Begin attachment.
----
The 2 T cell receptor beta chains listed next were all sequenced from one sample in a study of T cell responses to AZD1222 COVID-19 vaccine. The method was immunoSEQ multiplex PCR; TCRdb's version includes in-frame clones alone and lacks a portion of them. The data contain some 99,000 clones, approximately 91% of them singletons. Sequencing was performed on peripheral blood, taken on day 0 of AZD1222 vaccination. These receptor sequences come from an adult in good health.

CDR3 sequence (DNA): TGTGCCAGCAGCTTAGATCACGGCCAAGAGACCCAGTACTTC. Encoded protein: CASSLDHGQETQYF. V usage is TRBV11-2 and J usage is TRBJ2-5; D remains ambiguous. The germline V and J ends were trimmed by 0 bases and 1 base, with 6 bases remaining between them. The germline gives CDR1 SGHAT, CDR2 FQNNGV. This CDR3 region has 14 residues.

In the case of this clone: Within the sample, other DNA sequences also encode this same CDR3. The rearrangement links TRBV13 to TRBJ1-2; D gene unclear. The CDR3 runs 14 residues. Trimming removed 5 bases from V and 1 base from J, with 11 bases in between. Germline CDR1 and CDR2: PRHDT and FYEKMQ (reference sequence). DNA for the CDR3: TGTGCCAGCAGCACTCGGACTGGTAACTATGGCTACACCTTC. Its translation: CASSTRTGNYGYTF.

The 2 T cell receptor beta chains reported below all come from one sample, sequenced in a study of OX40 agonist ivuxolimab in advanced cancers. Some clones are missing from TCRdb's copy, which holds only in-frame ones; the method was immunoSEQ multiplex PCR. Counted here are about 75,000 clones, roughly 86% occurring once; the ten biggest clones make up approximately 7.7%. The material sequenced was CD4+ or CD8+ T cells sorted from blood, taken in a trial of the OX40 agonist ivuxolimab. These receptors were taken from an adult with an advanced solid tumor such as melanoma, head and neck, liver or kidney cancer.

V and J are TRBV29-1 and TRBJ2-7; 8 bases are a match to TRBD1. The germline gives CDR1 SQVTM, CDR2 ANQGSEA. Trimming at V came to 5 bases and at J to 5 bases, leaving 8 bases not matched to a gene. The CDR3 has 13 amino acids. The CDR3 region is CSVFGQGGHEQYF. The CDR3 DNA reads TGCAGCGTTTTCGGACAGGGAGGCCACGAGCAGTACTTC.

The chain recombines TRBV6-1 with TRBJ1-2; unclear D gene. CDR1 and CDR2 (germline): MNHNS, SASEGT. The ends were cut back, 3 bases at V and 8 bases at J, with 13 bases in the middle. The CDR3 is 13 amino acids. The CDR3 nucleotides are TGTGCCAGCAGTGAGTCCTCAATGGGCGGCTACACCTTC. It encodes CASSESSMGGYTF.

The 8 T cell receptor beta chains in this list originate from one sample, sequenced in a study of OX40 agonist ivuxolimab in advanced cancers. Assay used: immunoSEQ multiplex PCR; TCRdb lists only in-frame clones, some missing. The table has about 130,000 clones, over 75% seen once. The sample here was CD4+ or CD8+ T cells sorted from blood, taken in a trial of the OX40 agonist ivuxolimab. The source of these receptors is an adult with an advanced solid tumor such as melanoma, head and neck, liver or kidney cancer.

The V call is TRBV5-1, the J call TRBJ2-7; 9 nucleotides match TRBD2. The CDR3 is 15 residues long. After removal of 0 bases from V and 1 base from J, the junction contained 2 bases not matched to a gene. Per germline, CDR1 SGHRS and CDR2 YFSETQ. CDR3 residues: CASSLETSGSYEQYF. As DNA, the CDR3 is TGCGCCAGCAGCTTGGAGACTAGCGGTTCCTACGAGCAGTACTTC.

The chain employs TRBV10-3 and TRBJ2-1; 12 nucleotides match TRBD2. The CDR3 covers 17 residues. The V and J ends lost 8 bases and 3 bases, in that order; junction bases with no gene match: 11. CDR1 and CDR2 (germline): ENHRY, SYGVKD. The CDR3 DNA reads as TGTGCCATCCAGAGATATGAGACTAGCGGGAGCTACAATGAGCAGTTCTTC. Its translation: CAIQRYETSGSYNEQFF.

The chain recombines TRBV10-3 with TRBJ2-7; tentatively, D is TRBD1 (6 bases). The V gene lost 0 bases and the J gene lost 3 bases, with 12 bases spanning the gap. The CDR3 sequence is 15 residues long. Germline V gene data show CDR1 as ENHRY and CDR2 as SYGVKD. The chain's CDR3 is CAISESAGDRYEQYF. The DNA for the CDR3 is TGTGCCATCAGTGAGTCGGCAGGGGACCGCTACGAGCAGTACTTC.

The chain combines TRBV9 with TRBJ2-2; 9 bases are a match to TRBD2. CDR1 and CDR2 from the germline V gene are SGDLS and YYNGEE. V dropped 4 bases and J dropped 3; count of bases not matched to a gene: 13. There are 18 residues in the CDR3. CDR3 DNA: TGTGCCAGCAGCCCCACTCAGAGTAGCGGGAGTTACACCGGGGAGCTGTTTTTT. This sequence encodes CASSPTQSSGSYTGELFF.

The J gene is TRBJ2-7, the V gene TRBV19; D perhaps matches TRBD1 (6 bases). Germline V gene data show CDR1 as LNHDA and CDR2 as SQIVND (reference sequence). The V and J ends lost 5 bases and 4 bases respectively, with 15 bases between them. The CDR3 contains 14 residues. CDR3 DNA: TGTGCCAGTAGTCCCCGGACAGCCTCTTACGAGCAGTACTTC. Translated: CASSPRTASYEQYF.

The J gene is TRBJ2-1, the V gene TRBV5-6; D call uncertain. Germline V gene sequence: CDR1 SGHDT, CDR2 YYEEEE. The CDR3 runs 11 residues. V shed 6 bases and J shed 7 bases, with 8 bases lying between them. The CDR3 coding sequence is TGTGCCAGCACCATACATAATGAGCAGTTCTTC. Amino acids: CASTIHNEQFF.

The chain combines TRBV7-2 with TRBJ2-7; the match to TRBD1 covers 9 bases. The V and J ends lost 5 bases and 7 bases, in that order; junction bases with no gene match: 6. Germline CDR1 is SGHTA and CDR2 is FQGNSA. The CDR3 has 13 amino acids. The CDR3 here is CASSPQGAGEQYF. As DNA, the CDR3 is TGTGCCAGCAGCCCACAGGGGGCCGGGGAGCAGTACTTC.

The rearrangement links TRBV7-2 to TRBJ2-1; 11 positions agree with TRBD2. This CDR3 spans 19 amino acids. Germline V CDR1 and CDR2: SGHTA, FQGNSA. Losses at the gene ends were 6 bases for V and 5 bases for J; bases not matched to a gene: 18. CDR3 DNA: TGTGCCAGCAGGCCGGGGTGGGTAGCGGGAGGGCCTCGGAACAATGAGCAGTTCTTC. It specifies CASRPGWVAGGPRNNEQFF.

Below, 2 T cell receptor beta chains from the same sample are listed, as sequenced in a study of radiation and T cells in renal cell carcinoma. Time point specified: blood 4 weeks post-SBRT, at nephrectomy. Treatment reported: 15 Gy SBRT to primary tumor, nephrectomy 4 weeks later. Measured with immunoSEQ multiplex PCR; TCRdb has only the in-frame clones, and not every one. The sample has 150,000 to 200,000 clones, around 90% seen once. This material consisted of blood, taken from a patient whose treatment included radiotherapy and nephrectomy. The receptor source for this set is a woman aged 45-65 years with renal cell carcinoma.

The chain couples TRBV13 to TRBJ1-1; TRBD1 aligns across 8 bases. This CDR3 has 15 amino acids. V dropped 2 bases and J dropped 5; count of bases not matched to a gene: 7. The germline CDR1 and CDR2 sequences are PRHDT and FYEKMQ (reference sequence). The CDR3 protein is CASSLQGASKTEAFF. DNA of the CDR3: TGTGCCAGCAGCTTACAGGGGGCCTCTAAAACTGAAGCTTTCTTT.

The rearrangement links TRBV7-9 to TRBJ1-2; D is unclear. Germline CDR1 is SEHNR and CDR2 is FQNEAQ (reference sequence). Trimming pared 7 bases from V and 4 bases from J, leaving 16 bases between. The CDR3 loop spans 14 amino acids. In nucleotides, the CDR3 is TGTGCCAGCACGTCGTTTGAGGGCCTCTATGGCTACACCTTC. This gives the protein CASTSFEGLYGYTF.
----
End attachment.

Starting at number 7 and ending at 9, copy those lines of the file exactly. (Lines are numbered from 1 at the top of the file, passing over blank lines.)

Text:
The 8 T cell receptor beta chains in this list originate from one sample, sequenced in a study of OX40 agonist ivuxolimab in advanced cancers. Assay used: immunoSEQ multiplex PCR; TCRdb lists only in-frame clones, some missing. The table has about 130,000 clones, over 75% seen once. The sample here was CD4+ or CD8+ T cells sorted from blood, taken in a trial of the OX40 agonist ivuxolimab. The source of these receptors is an adult with an advanced solid tumor such as melanoma, head and neck, liver or kidney cancer.

The V call is TRBV5-1, the J call TRBJ2-7; 9 nucleotides match TRBD2. The CDR3 is 15 residues long. After removal of 0 bases from V and 1 base from J, the junction contained 2 bases not matched to a gene. Per germline, CDR1 SGHRS and CDR2 YFSETQ. CDR3 residues: CASSLETSGSYEQYF. As DNA, the CDR3 is TGCGCCAGCAGCTTGGAGACTAGCGGTTCCTACGAGCAGTACTTC.

The chain employs TRBV10-3 and TRBJ2-1; 12 nucleotides match TRBD2. The CDR3 covers 17 residues. The V and J ends lost 8 bases and 3 bases, in that order; junction bases with no gene match: 11. CDR1 and CDR2 (germline): ENHRY, SYGVKD. The CDR3 DNA reads as TGTGCCATCCAGAGATATGAGACTAGCGGGAGCTACAATGAGCAGTTCTTC. Its translation: CAIQRYETSGSYNEQFF.